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Executive Summary

A comparison of the average for the EU-15 states and the Israeli Health Ministry’s statistics for 2010 reveals that Israel’s rate of working physicians is one of the lowest in the Western world.

 

The physician shortage is particularly noticeable in certain medical specialties, where the medical staff is no longer able to treat the patients according to the highest standards. In a number of specialties – including anesthesiology, intensive care (general, pediatric, pulmonary, and cardiology), and neonatology - the shortage has become acute, and the outlook for these specialties is grim.

Although medical school is still considered to be one of the most popular academic courses of study for university students, its luster has dimmed, and it no longer has the same stature as it did in the past. A medical career demands considerable sacrifice and dedication, and thus today’s students may be reluctant to choose it over more lucrative professions, which have less of an impact on their personal lives. Medicine must “compete” for top students with other academic fields, such as high-tech, engineering, and more.

Burnout is cited as the leading cause of physicians leaving the field as well as of the physician shortage. Even a decade ago, 60% of family doctors, 39% of pediatricians, and 72% of medical clinic administrators suffered from extensive burnout. The burnout rates increased significantly over the years.

Inevitably, inadequate compensation leads to a physician shortage. In 2011, the average hourly wage for physicians was merely 40 NIS. Non-specialist physicians earn even less, and their average hourly wage is 34.6 NIS. Residents are the worst off, earning an average of 29.5 NIS an hour.

Thus, physicians’ salaries serve as the key deterrent against their remaining in the public health system for an extended period of time. This is especially true for the profession’s future generation, the residents, who – in spite of their many years of training, their long work hours, and the huge physical, emotional, and intellectual commitment they make to their patients – earn less than 30 NIS per hour.

The number of Israeli physicians emigrating abroad has increased at an alarming rate. For instance, over the past decade, some 20% (!) of all anesthesiologists and anesthesiology residents emigrated to the United States, Canada, and other countries. In absolute numbers, this means 62 out of 310 physicians in the field. An additional eight physicians reported that they intended to emigrate in the near future.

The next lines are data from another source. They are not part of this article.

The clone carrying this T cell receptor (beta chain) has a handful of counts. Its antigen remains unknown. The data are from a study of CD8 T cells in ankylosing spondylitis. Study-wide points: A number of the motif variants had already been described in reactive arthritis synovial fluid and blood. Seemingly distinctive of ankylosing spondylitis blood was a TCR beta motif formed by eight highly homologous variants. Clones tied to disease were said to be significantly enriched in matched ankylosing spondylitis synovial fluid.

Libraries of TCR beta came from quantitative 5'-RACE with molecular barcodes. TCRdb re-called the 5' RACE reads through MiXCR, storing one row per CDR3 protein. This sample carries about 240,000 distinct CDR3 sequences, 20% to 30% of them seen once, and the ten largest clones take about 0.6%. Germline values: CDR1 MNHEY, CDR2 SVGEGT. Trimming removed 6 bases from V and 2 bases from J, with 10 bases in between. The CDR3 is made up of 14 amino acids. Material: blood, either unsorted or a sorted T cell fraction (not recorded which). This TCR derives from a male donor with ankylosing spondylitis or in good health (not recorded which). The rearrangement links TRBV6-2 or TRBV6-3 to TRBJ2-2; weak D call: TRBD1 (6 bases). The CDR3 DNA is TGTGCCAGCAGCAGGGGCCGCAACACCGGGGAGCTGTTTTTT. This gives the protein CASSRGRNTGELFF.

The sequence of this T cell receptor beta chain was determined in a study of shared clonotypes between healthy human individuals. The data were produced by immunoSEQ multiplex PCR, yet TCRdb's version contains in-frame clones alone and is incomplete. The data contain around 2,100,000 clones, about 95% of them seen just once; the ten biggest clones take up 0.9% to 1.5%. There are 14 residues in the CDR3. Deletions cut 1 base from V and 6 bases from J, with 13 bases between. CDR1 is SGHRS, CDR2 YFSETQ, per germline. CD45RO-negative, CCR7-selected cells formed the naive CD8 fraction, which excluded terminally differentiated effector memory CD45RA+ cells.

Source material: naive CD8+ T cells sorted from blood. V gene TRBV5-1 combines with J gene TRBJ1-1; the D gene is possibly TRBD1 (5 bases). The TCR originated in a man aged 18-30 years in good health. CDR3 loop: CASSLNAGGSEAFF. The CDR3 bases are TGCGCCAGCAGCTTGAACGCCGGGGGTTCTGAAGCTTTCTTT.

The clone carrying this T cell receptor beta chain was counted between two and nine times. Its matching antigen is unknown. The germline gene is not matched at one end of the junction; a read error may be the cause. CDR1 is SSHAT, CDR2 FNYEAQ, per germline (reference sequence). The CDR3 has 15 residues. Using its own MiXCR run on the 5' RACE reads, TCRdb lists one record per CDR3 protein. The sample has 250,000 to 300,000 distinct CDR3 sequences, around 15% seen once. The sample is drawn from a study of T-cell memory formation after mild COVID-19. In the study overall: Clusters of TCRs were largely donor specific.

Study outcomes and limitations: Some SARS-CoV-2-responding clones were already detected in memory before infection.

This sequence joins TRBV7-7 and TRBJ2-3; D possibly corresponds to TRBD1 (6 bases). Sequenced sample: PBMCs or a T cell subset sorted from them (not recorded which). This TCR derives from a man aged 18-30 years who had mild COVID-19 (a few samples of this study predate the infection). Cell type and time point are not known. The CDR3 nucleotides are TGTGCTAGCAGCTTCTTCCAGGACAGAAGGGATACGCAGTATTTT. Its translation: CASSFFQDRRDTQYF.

The physician shortage leads, inter alia, to a critical shortage of hospital beds. For instance, in early 2010, Israel’s internal medicine wards lacked 620 hospital beds, which would have required an additional 176 physician slots.

Additional negative effects of the physician shortage include a potential drop in the quality of medical care, violence by patients and their families against the medical staff, and ever-growing gaps between the health services provided to different population sectors.

The existing standards are obsolete and have not been updated in decades. The Treasury and the Health Ministry must immediately allocate 1,000 additional physician slots – including in specialties where the crisis is particularly acute. Furthermore, a joint professional task force - comprised of physicians and employers - should be charged with revamping the current policy.

 

Thus, physicians’ salaries serve as the key deterrent against their remaining in the public health system for an extended period of time. This is especially true for the profession’s future generation, the residents, who – in spite of their many years of training, their long work hours, and the huge physical, emotional, and intellectual commitment they make to their patients – earn less than 30 NIS per hour.

The number of Israeli physicians emigrating abroad has increased at an alarming rate. For instance, over the past decade, some 20% (!) of all anesthesiologists and anesthesiology residents emigrated to the United States, Canada, and other countries. In absolute numbers, this means 62 out of 310 physicians in the field. An additional eight physicians reported that they intended to emigrate in the near future.

The physician shortage leads, inter alia, to a critical shortage of hospital beds. For instance, in early 2010, Israel’s internal medicine wards lacked 620 hospital beds, which would have required an additional 176 physician slots.

Additional negative effects of the physician shortage include a potential drop in the quality of medical care, violence by patients and their families against the medical staff, and ever-growing gaps between the health services provided to different population sectors.

The existing standards are obsolete and have not been updated in decades. The Treasury and the Health Ministry must immediately allocate 1,000 additional physician slots – including in specialties where the crisis is particularly acute. Furthermore, a joint professional task force - comprised of physicians and employers - should be charged with revamping the current policy.